Monday, March 30, 2009

Flash fiction exercises: Part 3

This time we step into the way-back machine and go to January 2003. If I am remembering correctly this is the first exercise I finished. I think I was pretty proud of it. I look at it now and see how the whole thing is overly wordy. I still like the idea of two arguing scientists, one more concerned with rules and regulations. The other is just concerned about the break-throughs. But the writing here is not my best.

After posting it to the group it got decent reaction. I think that people liked the use of dialogue to tell the story. It was good motivation to keep going.

I have the prompt to go with this one too.


And here is what I did with that.

“I don’t think I understand, doctor.” Stevenson shouted. “You are telling me that you went ahead with the experiment even though you knew that some of the time, when you tried to bring something or someone back, the machine would freeze.”

“Yes,” Dr. Henning shouted back. “This is science. If you don’t push through problems then you will never have the breakthrough you are looking for. If we didn’t send anyone back in time then we never would have known if we can bring them back. Everything on paper says this should work. The only way to determine if our calculations were right is if we actually did it.”

“And what have you found out?”

“I don’t appreciate your tone, Jake. You know what we have found out,” Dr. Henning said, shuffling though papers on his desk. “It hasn’t worked yet.”

“Yet? You’re telling me that you are going to try this again?”

“Of course we are. I can’t believe you even had to ask that.” There was a long pause. Stevenson moved to the back of the classroom and put his hands to his face. Dr. Henning continued to search for something on his desk. “Moving to administration has really changed you , Jake,” Dr. Henning continued. “Ten years ago you wouldn’t have questioned trying this again. You would have taken a day to deal with losing an assistant then you would have gone back to work. There is nothing more important than the work. You used to believe that.”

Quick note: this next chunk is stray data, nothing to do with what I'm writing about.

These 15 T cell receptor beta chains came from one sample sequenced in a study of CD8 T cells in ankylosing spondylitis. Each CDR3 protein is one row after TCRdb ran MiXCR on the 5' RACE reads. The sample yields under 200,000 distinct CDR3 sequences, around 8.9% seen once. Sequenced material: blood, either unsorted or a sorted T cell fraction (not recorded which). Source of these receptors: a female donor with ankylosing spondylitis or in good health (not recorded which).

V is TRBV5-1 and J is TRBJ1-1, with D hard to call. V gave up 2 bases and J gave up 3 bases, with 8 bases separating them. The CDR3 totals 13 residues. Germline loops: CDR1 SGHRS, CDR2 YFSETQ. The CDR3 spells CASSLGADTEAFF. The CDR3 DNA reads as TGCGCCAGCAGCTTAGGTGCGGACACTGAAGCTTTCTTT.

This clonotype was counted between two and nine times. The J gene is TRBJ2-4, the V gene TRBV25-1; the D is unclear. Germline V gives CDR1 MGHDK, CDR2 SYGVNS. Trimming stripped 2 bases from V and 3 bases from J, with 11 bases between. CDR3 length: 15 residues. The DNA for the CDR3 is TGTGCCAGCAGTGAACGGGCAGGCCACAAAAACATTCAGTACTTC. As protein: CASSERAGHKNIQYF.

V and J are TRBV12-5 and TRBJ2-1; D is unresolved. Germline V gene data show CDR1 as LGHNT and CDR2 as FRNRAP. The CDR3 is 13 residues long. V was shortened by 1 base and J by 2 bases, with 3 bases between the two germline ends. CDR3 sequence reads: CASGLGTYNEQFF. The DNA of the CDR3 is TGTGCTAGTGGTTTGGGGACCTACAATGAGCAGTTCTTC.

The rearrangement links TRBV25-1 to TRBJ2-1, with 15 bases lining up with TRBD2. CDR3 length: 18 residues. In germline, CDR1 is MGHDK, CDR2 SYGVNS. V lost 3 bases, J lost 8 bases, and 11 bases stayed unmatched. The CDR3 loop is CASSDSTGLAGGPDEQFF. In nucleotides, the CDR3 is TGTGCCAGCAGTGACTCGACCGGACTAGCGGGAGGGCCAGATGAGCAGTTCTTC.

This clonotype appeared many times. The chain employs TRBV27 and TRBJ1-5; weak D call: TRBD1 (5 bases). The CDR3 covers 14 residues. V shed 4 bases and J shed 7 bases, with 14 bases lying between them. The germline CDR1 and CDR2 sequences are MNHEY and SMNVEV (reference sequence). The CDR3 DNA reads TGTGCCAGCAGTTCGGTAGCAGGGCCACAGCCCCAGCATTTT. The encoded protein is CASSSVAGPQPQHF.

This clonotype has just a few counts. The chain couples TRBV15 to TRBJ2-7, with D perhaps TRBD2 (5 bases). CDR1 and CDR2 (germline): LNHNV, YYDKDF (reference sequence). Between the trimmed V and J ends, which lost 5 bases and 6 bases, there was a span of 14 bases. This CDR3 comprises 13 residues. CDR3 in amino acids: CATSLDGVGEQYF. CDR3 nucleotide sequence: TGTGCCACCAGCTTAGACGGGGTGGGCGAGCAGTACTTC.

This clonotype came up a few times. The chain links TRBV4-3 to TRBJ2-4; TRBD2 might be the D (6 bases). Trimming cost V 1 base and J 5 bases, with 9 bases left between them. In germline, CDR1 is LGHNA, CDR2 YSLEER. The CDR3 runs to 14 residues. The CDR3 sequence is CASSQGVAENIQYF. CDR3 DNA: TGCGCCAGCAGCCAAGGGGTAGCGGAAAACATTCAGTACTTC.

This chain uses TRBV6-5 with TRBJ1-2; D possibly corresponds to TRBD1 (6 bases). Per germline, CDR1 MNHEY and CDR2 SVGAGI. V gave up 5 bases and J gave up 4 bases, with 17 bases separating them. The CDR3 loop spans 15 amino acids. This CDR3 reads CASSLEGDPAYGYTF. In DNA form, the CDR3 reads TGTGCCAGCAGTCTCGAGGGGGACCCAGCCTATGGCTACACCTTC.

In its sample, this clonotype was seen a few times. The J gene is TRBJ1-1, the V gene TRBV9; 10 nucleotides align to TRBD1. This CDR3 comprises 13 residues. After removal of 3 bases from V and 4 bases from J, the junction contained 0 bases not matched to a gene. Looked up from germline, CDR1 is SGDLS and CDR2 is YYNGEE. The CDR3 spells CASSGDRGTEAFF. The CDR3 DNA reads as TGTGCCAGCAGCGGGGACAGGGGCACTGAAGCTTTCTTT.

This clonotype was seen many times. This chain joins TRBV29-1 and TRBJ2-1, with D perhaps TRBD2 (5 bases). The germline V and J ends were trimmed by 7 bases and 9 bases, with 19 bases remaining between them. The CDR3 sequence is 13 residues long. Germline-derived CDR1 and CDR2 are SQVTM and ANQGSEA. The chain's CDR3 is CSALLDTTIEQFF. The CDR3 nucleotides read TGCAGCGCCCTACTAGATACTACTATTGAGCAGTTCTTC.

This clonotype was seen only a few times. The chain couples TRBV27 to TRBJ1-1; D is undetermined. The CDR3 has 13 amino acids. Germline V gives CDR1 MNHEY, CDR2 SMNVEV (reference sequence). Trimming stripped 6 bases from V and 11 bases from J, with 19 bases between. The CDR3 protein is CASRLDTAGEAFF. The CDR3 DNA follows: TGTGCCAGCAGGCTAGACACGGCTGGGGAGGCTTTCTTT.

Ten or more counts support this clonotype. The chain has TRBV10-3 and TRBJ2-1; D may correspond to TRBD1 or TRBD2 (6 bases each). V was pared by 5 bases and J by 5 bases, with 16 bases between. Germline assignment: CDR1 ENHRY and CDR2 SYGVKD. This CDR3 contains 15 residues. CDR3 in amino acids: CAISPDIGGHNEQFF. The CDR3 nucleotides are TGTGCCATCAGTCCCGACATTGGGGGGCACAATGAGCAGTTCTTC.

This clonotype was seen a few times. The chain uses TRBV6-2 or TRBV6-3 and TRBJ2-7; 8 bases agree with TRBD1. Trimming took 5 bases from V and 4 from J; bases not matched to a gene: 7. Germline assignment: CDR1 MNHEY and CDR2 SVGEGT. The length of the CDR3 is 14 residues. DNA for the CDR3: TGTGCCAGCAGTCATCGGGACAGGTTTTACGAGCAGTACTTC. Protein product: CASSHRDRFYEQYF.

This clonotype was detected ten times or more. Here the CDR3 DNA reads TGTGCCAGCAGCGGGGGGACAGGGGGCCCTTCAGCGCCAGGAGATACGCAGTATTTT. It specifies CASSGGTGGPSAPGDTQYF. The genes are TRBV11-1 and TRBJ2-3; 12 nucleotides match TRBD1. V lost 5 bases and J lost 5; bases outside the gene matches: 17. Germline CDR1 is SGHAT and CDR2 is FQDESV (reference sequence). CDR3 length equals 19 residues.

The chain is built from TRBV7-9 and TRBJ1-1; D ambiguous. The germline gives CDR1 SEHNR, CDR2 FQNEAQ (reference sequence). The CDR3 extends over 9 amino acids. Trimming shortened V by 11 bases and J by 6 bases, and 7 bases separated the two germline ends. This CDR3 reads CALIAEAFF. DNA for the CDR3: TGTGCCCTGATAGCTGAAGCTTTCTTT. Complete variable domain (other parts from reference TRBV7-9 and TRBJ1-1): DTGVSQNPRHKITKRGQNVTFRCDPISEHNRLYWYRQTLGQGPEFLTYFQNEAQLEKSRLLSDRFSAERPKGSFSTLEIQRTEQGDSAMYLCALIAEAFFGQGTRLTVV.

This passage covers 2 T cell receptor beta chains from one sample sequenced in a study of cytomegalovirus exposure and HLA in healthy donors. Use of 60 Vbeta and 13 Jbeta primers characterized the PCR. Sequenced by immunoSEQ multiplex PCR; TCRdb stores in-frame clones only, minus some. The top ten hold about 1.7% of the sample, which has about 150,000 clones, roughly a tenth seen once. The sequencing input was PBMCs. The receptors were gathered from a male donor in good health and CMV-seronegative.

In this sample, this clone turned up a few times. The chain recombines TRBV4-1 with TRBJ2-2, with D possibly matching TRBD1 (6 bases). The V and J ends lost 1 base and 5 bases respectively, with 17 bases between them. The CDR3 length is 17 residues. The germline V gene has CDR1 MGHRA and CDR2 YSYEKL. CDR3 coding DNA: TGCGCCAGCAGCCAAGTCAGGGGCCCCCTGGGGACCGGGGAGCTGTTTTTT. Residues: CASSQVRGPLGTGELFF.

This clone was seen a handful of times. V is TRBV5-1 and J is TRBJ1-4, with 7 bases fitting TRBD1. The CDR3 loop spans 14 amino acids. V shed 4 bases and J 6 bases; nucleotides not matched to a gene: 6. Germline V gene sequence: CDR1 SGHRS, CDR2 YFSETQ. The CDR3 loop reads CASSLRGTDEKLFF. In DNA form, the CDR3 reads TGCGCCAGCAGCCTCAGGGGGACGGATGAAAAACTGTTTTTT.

“I used to believe a lot of things. Tell me something, tell me why. Why did you send her? You guys had problems at every step. You sent inanimate objects and couldn‘t get them back on the first try. You sent cats and dogs and lost who knows how many of them. How did you get to the point that you sent Heather?”



“Mass. That was the one factor that was off in all of our calculations. We never could figure out what the breaking point was. We did lose a lot of stuff early on in the process but we thought we had it figured out. We thought we’d cracked it. The only way to figure it out was to send one of the members of the team.” Dr. Henning pulled a folder from a drawer in his desk . “This should cover everything,” Dr. Henning said as he handed the folder to Stevenson.

“What is it?”

“It’s a series of forms that releases the college from any liability. I had some lawyers draw them up. I knew asking the university’s legal department would raise too many red flags.”

“Well, President Wolff will be glad to see these.”

Dr. Henning shook his head slowly. “You are such a disappointment, Jake. She was 23. Twenty three, but she was 10 times the scientist you ever were.”
Henning handed Stevenson another folder.

“What’s this?”

“It’s my release forms. We are trying again tomorrow. This time I am going.”

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